Scottish National Dictionary (1700–)

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DWAM, n. and v. Also dwaam, dwalm, dwaum, dwawm, †dwame. Also in Eng. dial. [dwɑ:m]

I. n.

1. A swoon, a faint; a slight feeling of faintness; a sudden attack of illness (Uls. 1880 Patterson Gl. Ant. and Dwn.). Gen.Sc. Sc. a.1724  Lady G. Baillie in
Ramsay T. T. Misc. (1750) IV. 337:
The day it was set, and the bridal to be, The wife took a dwam, and lay down to die.
Sc. 1816  Scott O. Mortality xxxix.:
He fell out o' ae dwam into another, and ne'er spake a word mair, unless it were something we cou'dna mak out.
Ork. 1912  Old-Lore Misc. V. ii. 69:
Bit he buist tae been i a kind o' dwam.
Bnff. 1924  Swatches 40:
Naething like a wee mou'fu' to cure a dwaam.
Per. 1753  A. Nicol Rural Muse 19:
While in a grouffing easy dwame He slept to rest.
Lth. 1925  C. P. Slater Marget Pow 155:
Every now and then she keeked out, hopin' the pig was only in a dwalm.
Kcb. 1885  A. J. Armstrong Friend and Foe 124:
Wha kens but — but he has only ta'en a dwam, an' fa'en an stupified himsel'.
Uls. c.1920  J. Logan Ulster in X-Rays (2nd ed.) vi.:
One who has had a weak turn or has been temporarily ill is said to have had a “dwam”.

2. A stupor, a trance; a day-dream, reverie. Gen.Sc. Sc. 1825  Wilson Noctes Amb. (1855) I. 65:
Breaks out . . . in the dwawm-like silence o' a glen [like] the sudden soun' o' a trumpet.
Arg. 1901  N. Munro Doom Castle xxxv.:
Few'll come to Mungo Byde's hostelry if his wife 's to be eternally in a deevilish dwaam, concocting Hielan' spells.
Gsw. 1936  F. Niven Old Soldier iii.:
Reid had fallen into a dwam . . . while he stared at the small red dome . . . as though it were a crystal.
Ayr. 1887  J. Service Dr Duguid 115:
She was in a dwaam of drink.
Tyr. 1903  S. R. Keightley The Pikemen x.:
I was jist in a dwam, but I'm no sayin' I wasna expectin' ye.

3. A nap, a doze, a short sleep (Sh. 1914 Angus Gl.; Sh.10 1950). Also freq. form dwammer, id. (Sh.11 1950, obsol.). Sh. 1899  J. Spence Folk-Lore 239:
I waukens oot o' a dwaam an looks i' da door.

II. v. Often with awa(y).

1. To faint, to swoon (Bnff., Abd., Fif. 1950). Vbl.n. dwalmin'. Sh. 1919  T. Manson Humours Peat Comm. II. 170:
Noo, dunna ye sit doon an dwaam awey.
Fif. 1827  W. Tennant Papistry Storm'd 162:
As he in dwalmin'-fit lay there.
Edb. 1828  D. M. Moir Mansie Wauch (1839) xvi.:
We immediately proceeded, and lifted the poor lad, who had now dwalmed away.
Ayr. 1913  J. Service Memorables 57:
Nanny . . . maist dwaamed wi, dreid.
Wgt. 1912  A.O.W.B. Fables frae French 31:
The invalid nar dwalm't, he gat sae waik Thro' loss o' bluid, an noo cud hardly spaik.
Kcb. 1896  S. R. Crockett Grey Man xlvii.:
I fainted or dwamed away till the sharp knife pricked me into consciousness again.

Hence (1) dwamie, adj., sick(ly), faintish; dreamy (Abd.15, Fif. 1950; Rxb. 1923 Watson W.-B., dwamy; Dwn. 1931 North. Whig (17 Dec.) 10, dwalmy; (2) dwaminess, n., sickness, faintness (Abd.2, Abd.9, Fif.10 1941; Bwk. 1942 Wettstein); (3) dwaamish, adj. = (1) (Abd.2, Abd.9, Fif.10 1941). (1) Abd. 1923  R. L. Cassie Heid or Hert ii.:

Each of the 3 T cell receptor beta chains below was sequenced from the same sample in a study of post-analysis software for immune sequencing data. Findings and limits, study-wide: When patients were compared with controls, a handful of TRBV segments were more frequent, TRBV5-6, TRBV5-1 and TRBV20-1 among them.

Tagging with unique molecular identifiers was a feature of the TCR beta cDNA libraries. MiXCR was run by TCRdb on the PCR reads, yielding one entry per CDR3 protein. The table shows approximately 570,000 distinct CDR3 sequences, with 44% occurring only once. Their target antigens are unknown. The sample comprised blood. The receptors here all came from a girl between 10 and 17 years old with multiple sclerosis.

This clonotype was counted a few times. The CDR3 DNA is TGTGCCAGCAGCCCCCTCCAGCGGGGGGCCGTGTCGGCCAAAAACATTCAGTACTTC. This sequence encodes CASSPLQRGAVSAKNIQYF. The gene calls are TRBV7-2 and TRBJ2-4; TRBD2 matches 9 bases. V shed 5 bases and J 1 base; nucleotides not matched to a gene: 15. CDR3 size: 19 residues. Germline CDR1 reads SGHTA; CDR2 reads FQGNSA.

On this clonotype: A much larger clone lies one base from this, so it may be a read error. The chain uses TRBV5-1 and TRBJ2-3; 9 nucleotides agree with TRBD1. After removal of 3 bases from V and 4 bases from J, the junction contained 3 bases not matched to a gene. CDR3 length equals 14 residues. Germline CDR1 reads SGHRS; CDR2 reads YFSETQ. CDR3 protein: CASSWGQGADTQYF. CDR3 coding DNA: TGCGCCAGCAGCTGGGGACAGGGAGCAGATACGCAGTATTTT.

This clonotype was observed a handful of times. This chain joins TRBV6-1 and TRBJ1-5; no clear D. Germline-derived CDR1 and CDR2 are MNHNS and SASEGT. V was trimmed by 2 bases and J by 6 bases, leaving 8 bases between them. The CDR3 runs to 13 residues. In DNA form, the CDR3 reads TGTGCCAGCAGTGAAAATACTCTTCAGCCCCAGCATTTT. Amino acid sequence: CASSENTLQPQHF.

A grey dwaumie leuk spread doon fae his een oot-ower his cheeks.
Edb. 1872  J. Smith Jenny Blair's Maunderings (1881) ii.:
Then she gangs to her bed in a saft, dwamy condition, an' dreams a' the nicht o' the words that had kittled her lug sae finely.
Gsw. 1937  F. Niven Staff at Simson's 43:
I felt dwamy in that crush.
w.Dmf. 1917  J. L. Waugh Cute McCheyne 171:
It . . . starts wi' a kittlin' in the thrapple . . . an' ye got dwamy an' weak aboot the knees.
(2) Kcb. 1893  S. R. Crockett Stickit Minister 254:
She has been troubled wi' a kin o' dwaminess in her inside for near three weeks.
(3) Sh. 1892  G. Stewart Fireside Tales 263:
I began ta fin a dwaamish kind o' a wy aboot my ain heed.

2. To sicken, decline in health (Slg.3 1941; Lth. 1825 Jam.2, dwaum). Per. c.1879  J. Craig in Harp of Per. (ed. R. Ford 1893) 349:
I'm maistly like to dwaum an' sicken, Sae deep's my wail.
em.Sc. 1894  (a) “I. Maclaren” Bonnie Brier Bush 31:
He begood to dwam in the end of the year and soughed awa in the spring.

3. Fig. To grow faint, to fade. Vbl.n. dwauming, in phr. dwauming o' the light, dusk, nightfall. Abd. 1787  A. Shirrefs Jamie and Bess Act IV. Sc. ii.:
Sane after, she gae'd hame to sair the Knight, Ae evening, just 'bout dwauming o' the light.
Abd. a.1879  W. Forsyth Sel. from Writings (1882) 7:
The music dwam't awa ere lang.
Dmf. 1877  R. W. Thom Jock o' the Knowe 4:
When the breath o' the wun' has dwamed away.

4. With ower: to fall asleep. Also freq. form dwammer (Sh.11 1950, obsol.). Sh. 1949  J. Gray Lowrie 82:
I wis juist dwaamin ower whin shu gae me a gluff as shu reissled da bed ta da waa.

[O.Sc. has dwalm, dwawm, etc., n. and v., from c.1500. Orig. deriv. of the ablaut series dwel-, dwal-, dwol-, as in O.E. dwlian, to go astray, O.Teut. *dwaljan, O.E. dwolma, confusion. Cf. O.H.Ger. twalm, giddiness, O.Sax. dwalm, delusion.]

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"Dwam n., v.". Dictionary of the Scots Language. 2004. Scottish Language Dictionaries Ltd. Accessed 18 Dec 2017 <http://www.dsl.ac.uk/entry/snd/dwam>

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